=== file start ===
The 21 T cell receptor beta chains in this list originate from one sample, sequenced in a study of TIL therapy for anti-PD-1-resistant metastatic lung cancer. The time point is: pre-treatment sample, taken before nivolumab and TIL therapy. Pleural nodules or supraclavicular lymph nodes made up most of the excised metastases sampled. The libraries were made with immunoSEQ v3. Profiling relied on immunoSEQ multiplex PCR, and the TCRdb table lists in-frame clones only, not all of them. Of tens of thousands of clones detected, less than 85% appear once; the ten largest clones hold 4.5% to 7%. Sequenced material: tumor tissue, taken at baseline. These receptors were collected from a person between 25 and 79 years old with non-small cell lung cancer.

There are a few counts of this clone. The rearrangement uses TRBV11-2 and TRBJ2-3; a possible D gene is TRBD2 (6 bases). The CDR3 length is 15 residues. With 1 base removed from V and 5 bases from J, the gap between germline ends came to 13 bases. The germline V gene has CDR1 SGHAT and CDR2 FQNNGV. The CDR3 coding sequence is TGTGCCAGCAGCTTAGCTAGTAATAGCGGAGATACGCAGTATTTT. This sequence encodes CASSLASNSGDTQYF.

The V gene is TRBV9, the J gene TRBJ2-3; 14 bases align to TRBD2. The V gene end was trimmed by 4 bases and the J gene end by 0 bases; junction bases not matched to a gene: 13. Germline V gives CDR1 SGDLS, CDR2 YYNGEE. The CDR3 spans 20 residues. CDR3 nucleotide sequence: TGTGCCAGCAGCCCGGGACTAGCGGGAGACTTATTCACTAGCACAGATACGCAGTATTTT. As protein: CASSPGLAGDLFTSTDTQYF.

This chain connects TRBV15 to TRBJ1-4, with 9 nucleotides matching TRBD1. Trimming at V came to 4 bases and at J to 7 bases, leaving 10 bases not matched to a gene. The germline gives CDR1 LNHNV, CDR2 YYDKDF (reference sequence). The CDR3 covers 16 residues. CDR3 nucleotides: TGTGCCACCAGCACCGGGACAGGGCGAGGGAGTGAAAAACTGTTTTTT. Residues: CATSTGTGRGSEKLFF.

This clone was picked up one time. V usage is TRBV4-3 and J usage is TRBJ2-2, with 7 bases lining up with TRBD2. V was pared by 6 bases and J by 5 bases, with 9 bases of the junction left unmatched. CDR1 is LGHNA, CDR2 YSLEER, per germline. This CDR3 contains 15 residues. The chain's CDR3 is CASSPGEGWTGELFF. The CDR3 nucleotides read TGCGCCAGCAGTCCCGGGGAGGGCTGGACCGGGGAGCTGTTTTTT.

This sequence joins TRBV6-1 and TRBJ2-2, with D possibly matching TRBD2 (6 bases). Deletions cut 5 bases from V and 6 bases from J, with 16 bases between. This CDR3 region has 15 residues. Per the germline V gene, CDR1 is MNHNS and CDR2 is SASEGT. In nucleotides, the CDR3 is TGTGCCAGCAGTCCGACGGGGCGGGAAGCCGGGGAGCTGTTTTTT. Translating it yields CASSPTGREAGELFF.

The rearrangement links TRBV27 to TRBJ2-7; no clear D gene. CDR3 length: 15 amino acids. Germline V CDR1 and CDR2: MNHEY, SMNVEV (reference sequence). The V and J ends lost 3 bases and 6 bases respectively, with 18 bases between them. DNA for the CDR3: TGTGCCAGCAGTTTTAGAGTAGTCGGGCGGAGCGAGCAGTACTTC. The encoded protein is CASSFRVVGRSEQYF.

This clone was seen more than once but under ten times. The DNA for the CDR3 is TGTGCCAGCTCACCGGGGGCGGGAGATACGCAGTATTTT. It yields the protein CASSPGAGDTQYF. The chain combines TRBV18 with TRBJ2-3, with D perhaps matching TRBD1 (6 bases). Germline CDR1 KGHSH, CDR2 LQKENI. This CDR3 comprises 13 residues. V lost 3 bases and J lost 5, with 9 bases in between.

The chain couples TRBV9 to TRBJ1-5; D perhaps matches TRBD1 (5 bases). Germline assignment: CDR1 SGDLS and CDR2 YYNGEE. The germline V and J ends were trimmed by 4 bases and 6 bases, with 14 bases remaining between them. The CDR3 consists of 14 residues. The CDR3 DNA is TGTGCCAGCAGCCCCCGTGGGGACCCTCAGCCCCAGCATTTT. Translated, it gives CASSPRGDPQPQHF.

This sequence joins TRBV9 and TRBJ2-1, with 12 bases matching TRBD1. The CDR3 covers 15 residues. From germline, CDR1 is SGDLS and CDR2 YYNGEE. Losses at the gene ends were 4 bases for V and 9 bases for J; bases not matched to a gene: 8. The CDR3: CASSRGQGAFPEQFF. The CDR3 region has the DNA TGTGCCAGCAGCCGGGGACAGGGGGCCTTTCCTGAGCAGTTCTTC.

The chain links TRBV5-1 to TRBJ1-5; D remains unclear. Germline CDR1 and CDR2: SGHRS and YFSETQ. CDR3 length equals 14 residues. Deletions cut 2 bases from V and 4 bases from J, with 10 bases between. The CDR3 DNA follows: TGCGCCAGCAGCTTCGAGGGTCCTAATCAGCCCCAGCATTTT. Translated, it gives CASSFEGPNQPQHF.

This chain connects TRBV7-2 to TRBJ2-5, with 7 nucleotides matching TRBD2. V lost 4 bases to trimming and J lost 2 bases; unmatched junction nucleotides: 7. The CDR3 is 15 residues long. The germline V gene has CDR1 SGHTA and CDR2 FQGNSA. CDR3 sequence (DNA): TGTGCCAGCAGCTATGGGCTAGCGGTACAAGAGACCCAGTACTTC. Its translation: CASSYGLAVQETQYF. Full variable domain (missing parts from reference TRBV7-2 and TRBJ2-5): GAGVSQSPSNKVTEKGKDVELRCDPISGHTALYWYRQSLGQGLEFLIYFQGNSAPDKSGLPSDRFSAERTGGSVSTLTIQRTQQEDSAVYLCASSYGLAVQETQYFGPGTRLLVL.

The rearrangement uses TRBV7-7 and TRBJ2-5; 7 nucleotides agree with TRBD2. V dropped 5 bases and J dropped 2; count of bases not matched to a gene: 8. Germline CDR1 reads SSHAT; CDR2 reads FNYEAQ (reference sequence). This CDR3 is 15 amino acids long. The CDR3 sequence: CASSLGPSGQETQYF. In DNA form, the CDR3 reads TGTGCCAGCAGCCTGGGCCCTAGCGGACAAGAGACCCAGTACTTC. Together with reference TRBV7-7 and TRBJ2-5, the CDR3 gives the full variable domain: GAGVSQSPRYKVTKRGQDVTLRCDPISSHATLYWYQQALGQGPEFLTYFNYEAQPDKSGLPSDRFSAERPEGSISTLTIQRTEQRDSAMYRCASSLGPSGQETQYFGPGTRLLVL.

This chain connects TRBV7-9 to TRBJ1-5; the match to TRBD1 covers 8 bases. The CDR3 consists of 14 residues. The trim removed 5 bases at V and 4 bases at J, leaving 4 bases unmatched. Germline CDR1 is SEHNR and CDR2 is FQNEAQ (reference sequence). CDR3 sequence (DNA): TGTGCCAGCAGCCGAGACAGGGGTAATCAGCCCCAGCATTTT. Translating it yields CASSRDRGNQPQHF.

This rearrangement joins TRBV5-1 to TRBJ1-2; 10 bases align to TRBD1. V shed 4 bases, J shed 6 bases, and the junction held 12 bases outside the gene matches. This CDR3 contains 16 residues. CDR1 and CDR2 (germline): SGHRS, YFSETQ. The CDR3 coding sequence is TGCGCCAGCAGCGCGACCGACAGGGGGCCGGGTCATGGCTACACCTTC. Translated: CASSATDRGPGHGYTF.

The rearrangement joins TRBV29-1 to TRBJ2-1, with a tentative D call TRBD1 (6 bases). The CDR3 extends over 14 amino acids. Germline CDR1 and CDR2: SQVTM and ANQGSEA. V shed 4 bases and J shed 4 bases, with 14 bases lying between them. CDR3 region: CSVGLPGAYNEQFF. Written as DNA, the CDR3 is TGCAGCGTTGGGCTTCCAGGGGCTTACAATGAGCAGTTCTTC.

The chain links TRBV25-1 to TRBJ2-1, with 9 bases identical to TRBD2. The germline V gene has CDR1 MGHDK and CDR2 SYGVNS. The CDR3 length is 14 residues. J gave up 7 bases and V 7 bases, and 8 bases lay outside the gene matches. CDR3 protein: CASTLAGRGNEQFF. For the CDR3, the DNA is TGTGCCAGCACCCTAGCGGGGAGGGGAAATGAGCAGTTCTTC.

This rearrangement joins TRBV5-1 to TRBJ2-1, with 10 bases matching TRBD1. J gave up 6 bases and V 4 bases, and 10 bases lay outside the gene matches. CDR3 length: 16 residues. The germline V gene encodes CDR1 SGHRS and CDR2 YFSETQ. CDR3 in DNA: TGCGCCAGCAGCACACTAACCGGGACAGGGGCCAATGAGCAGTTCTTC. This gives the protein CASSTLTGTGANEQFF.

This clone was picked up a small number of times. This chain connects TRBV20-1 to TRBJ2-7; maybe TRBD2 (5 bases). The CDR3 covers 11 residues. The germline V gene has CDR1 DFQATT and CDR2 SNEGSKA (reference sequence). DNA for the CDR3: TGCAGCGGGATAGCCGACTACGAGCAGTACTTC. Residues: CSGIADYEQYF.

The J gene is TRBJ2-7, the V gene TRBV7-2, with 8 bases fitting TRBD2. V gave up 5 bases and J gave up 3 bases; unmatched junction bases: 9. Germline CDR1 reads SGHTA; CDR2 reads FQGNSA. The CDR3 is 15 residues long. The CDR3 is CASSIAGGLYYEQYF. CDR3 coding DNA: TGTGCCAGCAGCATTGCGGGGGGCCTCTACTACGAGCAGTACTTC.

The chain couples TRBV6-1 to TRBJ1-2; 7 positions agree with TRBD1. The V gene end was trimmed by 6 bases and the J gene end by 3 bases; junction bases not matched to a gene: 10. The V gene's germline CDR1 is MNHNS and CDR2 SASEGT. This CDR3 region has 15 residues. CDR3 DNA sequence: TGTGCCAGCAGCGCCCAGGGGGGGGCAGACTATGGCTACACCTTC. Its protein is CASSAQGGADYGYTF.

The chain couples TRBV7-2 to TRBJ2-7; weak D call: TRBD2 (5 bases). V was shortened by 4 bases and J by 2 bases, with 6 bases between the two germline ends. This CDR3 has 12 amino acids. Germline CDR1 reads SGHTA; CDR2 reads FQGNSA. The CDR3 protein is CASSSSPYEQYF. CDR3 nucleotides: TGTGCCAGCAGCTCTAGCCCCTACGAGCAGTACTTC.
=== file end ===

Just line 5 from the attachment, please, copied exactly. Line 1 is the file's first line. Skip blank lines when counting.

This clone was picked up one time. V usage is TRBV4-3 and J usage is TRBJ2-2, with 7 bases lining up with TRBD2. V was pared by 6 bases and J by 5 bases, with 9 bases of the junction left unmatched. CDR1 is LGHNA, CDR2 YSLEER, per germline. This CDR3 contains 15 residues. The chain's CDR3 is CASSPGEGWTGELFF. The CDR3 nucleotides read TGCGCCAGCAGTCCCGGGGAGGGCTGGACCGGGGAGCTGTTTTTT.